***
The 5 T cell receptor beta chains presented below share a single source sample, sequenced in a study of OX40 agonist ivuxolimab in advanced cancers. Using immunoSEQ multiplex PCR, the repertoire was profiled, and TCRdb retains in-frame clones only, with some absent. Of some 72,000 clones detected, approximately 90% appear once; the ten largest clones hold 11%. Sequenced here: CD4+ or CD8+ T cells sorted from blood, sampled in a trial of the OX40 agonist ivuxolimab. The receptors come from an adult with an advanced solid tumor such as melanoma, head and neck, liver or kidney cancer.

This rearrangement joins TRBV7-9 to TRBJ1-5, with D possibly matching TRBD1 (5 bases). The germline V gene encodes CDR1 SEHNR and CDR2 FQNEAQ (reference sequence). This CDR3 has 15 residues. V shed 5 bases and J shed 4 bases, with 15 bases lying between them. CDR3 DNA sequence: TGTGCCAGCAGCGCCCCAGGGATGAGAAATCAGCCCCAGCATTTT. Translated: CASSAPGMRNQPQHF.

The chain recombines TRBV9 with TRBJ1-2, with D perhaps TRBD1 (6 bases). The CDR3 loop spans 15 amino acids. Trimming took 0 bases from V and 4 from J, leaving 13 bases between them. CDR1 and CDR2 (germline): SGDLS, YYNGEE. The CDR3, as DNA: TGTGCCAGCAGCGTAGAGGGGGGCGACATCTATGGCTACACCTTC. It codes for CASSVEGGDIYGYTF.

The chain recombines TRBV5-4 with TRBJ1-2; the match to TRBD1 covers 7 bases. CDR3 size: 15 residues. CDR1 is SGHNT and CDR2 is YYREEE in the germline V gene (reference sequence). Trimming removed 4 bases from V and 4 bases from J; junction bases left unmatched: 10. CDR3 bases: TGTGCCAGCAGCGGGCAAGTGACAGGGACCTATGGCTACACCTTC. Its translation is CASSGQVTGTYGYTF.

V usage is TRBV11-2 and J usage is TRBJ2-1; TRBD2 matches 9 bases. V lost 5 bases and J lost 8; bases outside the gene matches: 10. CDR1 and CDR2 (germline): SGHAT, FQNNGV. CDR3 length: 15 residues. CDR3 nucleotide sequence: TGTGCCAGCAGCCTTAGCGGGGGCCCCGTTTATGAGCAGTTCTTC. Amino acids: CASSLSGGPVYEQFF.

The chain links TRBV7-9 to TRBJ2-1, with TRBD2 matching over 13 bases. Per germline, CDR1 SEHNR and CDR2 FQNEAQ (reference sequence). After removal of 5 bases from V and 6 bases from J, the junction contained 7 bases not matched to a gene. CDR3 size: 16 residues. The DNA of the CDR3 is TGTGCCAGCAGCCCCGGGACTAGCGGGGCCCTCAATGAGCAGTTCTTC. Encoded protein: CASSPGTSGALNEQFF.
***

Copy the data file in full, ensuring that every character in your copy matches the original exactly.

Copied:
The 5 T cell receptor beta chains presented below share a single source sample, sequenced in a study of OX40 agonist ivuxolimab in advanced cancers. Using immunoSEQ multiplex PCR, the repertoire was profiled, and TCRdb retains in-frame clones only, with some absent. Of some 72,000 clones detected, approximately 90% appear once; the ten largest clones hold 11%. Sequenced here: CD4+ or CD8+ T cells sorted from blood, sampled in a trial of the OX40 agonist ivuxolimab. The receptors come from an adult with an advanced solid tumor such as melanoma, head and neck, liver or kidney cancer.

This rearrangement joins TRBV7-9 to TRBJ1-5, with D possibly matching TRBD1 (5 bases). The germline V gene encodes CDR1 SEHNR and CDR2 FQNEAQ (reference sequence). This CDR3 has 15 residues. V shed 5 bases and J shed 4 bases, with 15 bases lying between them. CDR3 DNA sequence: TGTGCCAGCAGCGCCCCAGGGATGAGAAATCAGCCCCAGCATTTT. Translated: CASSAPGMRNQPQHF.

The chain recombines TRBV9 with TRBJ1-2, with D perhaps TRBD1 (6 bases). The CDR3 loop spans 15 amino acids. Trimming took 0 bases from V and 4 from J, leaving 13 bases between them. CDR1 and CDR2 (germline): SGDLS, YYNGEE. The CDR3, as DNA: TGTGCCAGCAGCGTAGAGGGGGGCGACATCTATGGCTACACCTTC. It codes for CASSVEGGDIYGYTF.

The chain recombines TRBV5-4 with TRBJ1-2; the match to TRBD1 covers 7 bases. CDR3 size: 15 residues. CDR1 is SGHNT and CDR2 is YYREEE in the germline V gene (reference sequence). Trimming removed 4 bases from V and 4 bases from J; junction bases left unmatched: 10. CDR3 bases: TGTGCCAGCAGCGGGCAAGTGACAGGGACCTATGGCTACACCTTC. Its translation is CASSGQVTGTYGYTF.

V usage is TRBV11-2 and J usage is TRBJ2-1; TRBD2 matches 9 bases. V lost 5 bases and J lost 8; bases outside the gene matches: 10. CDR1 and CDR2 (germline): SGHAT, FQNNGV. CDR3 length: 15 residues. CDR3 nucleotide sequence: TGTGCCAGCAGCCTTAGCGGGGGCCCCGTTTATGAGCAGTTCTTC. Amino acids: CASSLSGGPVYEQFF.

The chain links TRBV7-9 to TRBJ2-1, with TRBD2 matching over 13 bases. Per germline, CDR1 SEHNR and CDR2 FQNEAQ (reference sequence). After removal of 5 bases from V and 6 bases from J, the junction contained 7 bases not matched to a gene. CDR3 size: 16 residues. The DNA of the CDR3 is TGTGCCAGCAGCCCCGGGACTAGCGGGGCCCTCAATGAGCAGTTCTTC. Encoded protein: CASSPGTSGALNEQFF.